Knowledge Center: Publication
2020 North American Private Equity Investment Professional Compensation Survey10/21/2020 Jonathan Goldstein and John Rubinetti
Welcome to our 2020 North American Private Equity Investment Professional Compensation Survey. Together with our biannual survey of private equity operating professionals, this report provides a comprehensive picture of the compensation that North American private equity executives are currently receiving.
For this report, Heidrick & Struggles compiled compensation data from a survey of 785 investment professionals in North America. Against the backdrop of the global COVID-19 pandemic, we explored a range of topics on compensation and executives’ backgrounds.
This year’s survey includes a review of 2019 and year-to-date 2020 activity in North American private equity (PE), our thoughts on the major hiring trends for investment professionals, and an exploration of the composition of 2020 compensation packages for investment professionals.
While we can already see the impact of COVID-19 on the PE industry, the pandemic has not yet proven as damaging to the sector as the global financial crisis of 2008–2009. Deal-making activity and deal exits are both down, but the industry has not fallen into the paralysis that marked the earlier crisis. It’s also important to note that PE started the year in a strong position: Last year was the strongest year we have seen in investment professional recruiting in 20 years. Hiring activity fell sharply in the first quarter of 2020 but rebounded somewhat in the second quarter.
Investment professionals with technology expertise, particularly in software, continue to be in high demand, as do those with fintech acumen. We have also found strong demand for technology professionals outside of pure-play tech firms as the need for digital dexterity continues to rise in all sectors. It’s notable, too, that executives in the industry have not shied away from exploring new opportunities, treating the pandemic as an inflection point for reevaluation.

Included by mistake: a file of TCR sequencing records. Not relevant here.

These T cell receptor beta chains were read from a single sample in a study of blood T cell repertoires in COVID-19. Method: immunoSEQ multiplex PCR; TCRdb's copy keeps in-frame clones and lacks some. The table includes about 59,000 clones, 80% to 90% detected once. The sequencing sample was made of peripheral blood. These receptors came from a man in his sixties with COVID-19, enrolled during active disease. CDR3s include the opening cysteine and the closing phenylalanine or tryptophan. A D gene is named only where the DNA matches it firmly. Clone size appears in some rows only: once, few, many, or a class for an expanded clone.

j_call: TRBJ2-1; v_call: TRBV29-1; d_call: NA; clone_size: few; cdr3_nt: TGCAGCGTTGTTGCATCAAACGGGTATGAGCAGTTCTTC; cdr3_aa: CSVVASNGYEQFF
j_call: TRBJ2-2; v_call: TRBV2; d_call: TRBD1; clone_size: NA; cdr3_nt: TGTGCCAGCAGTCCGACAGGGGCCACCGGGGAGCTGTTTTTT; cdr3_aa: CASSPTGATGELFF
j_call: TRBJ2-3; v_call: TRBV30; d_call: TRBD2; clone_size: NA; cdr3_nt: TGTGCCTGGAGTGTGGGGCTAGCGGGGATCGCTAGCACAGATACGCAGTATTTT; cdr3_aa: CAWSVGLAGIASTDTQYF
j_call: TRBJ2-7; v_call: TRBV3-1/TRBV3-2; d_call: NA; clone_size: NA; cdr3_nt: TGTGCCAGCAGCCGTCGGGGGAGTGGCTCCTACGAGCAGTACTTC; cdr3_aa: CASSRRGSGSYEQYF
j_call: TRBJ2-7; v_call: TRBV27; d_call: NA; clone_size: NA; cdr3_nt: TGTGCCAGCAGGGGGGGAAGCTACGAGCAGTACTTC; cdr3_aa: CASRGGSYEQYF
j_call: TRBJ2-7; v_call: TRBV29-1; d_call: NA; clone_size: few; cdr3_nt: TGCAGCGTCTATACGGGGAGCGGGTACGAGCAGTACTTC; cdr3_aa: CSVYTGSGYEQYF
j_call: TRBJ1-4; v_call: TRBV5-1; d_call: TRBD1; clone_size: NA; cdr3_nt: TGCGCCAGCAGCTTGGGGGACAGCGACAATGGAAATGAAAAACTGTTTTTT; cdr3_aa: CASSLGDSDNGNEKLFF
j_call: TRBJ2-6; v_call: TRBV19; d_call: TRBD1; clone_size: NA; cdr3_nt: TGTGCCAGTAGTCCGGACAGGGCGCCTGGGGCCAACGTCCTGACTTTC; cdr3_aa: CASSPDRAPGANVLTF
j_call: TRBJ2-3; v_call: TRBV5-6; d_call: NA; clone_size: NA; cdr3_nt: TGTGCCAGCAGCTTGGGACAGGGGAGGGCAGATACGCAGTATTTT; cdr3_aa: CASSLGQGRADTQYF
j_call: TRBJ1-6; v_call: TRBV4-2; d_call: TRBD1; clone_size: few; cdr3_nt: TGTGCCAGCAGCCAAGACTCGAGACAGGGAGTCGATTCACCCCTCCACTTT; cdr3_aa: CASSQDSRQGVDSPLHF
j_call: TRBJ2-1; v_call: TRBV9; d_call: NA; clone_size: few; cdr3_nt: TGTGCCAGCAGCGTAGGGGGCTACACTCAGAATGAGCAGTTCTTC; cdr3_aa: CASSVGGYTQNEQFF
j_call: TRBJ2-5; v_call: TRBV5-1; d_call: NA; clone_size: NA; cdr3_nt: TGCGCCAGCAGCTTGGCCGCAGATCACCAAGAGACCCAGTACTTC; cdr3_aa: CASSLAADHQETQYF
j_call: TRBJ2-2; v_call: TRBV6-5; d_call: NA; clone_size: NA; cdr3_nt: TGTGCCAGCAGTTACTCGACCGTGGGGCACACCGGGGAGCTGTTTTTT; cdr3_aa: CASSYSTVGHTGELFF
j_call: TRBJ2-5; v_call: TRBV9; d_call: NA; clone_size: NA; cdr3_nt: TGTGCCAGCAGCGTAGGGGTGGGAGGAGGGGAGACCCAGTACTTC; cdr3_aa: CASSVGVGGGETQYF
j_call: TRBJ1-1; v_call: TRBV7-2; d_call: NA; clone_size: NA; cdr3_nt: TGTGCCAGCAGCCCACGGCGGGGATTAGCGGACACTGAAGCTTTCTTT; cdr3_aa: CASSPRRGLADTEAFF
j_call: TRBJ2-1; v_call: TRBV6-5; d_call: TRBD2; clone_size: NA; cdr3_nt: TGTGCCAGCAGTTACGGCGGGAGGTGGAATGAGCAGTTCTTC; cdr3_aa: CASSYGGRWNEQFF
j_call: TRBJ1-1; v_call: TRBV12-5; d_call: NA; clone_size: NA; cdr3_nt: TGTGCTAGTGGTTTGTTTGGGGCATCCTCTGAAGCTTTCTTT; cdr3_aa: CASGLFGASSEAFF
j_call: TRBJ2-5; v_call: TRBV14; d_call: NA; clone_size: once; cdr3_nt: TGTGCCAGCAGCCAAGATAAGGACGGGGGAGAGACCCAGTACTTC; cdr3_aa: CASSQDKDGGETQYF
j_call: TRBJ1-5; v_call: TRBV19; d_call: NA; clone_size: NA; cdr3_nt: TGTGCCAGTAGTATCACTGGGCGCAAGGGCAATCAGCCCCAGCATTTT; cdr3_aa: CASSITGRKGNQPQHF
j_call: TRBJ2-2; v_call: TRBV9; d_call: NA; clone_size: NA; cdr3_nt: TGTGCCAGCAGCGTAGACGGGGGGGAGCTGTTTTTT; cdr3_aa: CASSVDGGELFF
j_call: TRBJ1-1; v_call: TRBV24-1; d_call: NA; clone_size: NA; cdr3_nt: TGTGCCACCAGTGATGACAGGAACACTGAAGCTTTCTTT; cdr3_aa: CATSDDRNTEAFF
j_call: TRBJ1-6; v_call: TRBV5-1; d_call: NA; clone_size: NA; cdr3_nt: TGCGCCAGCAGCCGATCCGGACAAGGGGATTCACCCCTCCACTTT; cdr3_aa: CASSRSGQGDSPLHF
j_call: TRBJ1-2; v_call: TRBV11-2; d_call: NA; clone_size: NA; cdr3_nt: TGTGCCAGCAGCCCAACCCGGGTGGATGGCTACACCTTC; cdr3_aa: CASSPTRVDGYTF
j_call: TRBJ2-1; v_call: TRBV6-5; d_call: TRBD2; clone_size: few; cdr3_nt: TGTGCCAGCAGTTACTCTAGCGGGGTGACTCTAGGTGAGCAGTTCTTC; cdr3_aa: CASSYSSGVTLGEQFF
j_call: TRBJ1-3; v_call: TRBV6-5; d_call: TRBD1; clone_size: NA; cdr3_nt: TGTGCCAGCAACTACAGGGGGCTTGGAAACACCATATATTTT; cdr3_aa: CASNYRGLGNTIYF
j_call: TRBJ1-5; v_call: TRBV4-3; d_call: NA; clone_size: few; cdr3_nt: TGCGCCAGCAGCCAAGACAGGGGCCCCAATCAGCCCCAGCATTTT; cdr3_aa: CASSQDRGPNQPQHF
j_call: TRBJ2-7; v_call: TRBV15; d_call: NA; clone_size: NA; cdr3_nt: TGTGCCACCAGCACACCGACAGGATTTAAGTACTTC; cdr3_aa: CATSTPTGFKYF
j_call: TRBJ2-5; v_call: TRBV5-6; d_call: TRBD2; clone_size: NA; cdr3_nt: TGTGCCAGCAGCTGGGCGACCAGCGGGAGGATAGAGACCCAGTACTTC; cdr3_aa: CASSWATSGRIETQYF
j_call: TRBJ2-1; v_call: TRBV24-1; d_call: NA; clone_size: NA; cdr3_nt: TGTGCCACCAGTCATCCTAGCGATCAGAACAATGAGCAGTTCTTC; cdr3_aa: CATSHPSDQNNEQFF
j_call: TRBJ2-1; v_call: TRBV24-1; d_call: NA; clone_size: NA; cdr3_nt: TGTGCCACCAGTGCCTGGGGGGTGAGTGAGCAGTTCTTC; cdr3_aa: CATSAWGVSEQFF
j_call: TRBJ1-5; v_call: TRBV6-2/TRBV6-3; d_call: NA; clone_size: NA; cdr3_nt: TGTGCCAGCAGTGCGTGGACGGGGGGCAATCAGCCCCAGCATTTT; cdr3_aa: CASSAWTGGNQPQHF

As was the case last year, the so-called mega-funds ($5.00 billion+) continued to drive the growth of private equity fundraising. Pitchbook notes in its Q2 report that several funds closed in the quarter and that there were several launches.
Compensation for PE investment professionals in 2020 remained largely unchanged. More than half of respondents (57%) reported an increase in base salary from 2019 to 2020, but for 40% of those who earned a higher base, the increase was modest: 10% or less. Only 64% of respondents reported an increase in bonus from 2018 to 2019, down from the 77% who saw an increase from 2017 to 2018. The mean total cash compensation remained strong for firms of all sizes. However, the substantial gains seen by managing partners at firms in the $6.00 billion to $9.99 billion range in 2018 were not repeated in 2019.
As we have seen in the past, most bonuses are discretionary and paid in December. Carry remains uncommon at junior levels, and it vests on a fund basis, rather than a deal-by-deal basis. Thirty-three percent of respondents said that the maximum amount of carry vests when a fund closes, but vesting is spread fairly evenly across other years. Of note this year: The percentage of managing partners facing clawback provisions rose to 55%, from 43% in 2019.